The average person moves residences about 11 times in their lifetime. That provides a lot of opportunity to confront the following question: is it better to own your home or to rent it? It’s a huge decision that affects your lifestyle as much as it does your finances, and the answer will vary depending on who you ask. There are compelling arguments to be made for both sides and the resulting advice—though well-intentioned—can quickly become confusing and contradictory. So, is paying rent really just a waste of money? Or is it true that you can make more money by renting than by owning a home? Take a closer look at six snippets of common owning-versus-renting advice:
Like going to the gym or eating a healthy diet, saving money is one of those concepts that’s simple to grasp but weirdly challenging to put into practice. We understand its benefits. We agree that it’s essential to our well-being. We know that it’s something we should be doing. But paycheck after paycheck, it’s the same routine: after the bills have been paid and the regular expenses have been looked after, there just isn’t quite enough left over for our savings goals. We blame our lack of financial willpower and promise ourselves we’ll do better next paycheck, but more often than not, the cycle repeats itself. If this scenario seems all too familiar, consider automating your personal finances in order to pay yourself first.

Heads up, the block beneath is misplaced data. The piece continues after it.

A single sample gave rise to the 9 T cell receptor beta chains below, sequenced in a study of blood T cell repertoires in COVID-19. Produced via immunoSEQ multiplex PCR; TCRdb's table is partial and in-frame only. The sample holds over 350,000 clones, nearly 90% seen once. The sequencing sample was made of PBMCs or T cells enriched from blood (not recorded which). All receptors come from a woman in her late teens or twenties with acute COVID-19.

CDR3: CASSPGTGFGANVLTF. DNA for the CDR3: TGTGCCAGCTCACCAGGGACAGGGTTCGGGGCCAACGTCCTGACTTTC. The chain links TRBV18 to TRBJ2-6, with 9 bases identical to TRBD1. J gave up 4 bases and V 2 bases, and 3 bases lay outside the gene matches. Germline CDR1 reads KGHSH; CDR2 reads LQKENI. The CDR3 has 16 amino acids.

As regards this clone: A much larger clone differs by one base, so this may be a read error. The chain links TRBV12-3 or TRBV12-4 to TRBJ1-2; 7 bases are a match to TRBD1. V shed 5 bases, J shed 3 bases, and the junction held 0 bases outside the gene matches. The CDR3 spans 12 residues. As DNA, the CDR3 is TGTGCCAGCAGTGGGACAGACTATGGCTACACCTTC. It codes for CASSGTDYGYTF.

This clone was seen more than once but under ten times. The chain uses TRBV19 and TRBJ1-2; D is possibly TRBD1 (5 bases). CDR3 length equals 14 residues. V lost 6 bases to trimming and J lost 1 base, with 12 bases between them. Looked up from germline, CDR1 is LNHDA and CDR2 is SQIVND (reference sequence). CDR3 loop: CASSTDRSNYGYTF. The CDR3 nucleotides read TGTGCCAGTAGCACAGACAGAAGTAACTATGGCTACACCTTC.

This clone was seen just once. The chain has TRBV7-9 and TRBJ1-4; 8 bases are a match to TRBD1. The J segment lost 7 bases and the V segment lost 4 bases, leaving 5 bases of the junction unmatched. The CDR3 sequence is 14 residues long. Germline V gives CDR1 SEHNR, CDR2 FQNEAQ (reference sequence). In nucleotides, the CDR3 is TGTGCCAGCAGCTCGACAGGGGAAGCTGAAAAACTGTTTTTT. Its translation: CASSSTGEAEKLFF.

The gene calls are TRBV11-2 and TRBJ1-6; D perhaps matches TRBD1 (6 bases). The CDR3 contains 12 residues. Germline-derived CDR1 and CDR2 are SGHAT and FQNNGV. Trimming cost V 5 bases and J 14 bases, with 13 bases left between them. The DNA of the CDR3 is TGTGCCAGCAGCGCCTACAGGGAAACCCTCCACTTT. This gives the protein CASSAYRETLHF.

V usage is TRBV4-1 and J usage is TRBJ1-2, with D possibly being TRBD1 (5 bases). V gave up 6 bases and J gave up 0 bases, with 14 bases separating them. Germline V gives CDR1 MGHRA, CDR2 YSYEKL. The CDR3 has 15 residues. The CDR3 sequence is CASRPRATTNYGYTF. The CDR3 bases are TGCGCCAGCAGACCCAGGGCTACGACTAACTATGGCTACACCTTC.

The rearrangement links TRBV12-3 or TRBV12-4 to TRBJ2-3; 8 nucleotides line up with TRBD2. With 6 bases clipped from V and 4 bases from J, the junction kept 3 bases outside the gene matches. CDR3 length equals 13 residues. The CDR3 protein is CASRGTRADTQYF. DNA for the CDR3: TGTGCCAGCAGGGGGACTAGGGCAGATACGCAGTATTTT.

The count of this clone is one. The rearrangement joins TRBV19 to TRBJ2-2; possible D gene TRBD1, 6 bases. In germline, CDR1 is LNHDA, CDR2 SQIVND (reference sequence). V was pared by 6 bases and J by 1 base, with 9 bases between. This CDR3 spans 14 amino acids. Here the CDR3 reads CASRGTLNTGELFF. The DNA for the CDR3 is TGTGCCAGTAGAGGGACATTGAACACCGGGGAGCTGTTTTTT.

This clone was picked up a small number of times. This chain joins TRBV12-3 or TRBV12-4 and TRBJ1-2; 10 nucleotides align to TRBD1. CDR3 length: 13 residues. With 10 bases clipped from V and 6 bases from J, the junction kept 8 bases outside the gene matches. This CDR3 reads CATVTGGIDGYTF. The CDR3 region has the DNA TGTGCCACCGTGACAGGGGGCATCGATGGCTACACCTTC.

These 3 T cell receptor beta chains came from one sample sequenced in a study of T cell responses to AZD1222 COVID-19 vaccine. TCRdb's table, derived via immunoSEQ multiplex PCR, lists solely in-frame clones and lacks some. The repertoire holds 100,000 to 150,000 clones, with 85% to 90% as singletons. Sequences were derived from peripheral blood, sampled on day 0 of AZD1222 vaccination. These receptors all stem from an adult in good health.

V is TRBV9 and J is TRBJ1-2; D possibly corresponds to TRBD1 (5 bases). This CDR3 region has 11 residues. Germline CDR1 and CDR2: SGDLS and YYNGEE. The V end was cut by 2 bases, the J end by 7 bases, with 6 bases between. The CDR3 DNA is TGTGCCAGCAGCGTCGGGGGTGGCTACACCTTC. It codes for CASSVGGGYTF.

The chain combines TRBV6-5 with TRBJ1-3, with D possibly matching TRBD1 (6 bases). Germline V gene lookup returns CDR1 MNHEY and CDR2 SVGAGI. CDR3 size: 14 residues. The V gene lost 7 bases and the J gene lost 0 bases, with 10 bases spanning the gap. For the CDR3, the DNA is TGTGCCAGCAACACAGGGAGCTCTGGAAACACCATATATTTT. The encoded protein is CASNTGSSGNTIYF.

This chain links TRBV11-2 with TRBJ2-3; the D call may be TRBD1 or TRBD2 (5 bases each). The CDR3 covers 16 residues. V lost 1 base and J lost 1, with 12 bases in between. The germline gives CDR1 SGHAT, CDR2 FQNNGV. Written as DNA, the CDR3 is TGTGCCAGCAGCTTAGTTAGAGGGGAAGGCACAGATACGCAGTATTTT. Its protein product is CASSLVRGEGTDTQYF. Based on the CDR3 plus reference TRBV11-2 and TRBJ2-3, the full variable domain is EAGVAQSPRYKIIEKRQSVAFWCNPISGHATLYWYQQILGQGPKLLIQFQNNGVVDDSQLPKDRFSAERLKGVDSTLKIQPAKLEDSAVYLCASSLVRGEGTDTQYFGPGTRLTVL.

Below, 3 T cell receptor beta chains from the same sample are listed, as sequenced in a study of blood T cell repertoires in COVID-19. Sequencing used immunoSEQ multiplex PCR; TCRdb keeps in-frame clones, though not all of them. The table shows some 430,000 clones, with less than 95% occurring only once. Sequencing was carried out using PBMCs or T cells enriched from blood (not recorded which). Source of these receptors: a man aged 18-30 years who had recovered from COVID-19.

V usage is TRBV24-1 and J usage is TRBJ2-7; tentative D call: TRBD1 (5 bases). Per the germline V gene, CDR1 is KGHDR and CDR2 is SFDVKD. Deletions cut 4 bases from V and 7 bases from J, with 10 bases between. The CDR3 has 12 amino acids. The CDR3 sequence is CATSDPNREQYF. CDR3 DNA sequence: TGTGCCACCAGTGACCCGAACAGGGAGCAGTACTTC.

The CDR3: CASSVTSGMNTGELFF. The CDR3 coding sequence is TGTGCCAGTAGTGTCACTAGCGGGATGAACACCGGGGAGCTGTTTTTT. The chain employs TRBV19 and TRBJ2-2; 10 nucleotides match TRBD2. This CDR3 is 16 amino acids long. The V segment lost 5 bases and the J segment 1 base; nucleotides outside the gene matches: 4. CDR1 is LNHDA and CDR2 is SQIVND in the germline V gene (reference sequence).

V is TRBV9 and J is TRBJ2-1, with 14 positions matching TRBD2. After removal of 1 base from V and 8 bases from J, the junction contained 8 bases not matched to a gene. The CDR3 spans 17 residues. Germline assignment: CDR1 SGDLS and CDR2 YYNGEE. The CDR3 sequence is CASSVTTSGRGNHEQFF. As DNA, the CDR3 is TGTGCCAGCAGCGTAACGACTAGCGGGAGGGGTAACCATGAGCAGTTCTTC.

Bulls and bears can be considered the unofficial mascots of the stock market. They represent the upward and downward movements of the stock market over a period of time and have even come to describe investor behavior (optimistic investors are said to be bullish, while investors with a pessimistic outlook are said to be bearish). In a field typically known for its confusing financial terminology and often uninspired language, the bull and bear symbols really stand out—and this is especially true in Lower Manhattan.
News outlets and credit card companies are quick to label millennials as being credit card-shy. According to a recent survey, millennials apparently fear their credit card debt more than climate change, the threat of war and even death. It may sound like an overreaction, but the underlying trend is substantial: millennials are carrying fewer cards and have lower balances, compared to the previous generation of young adults.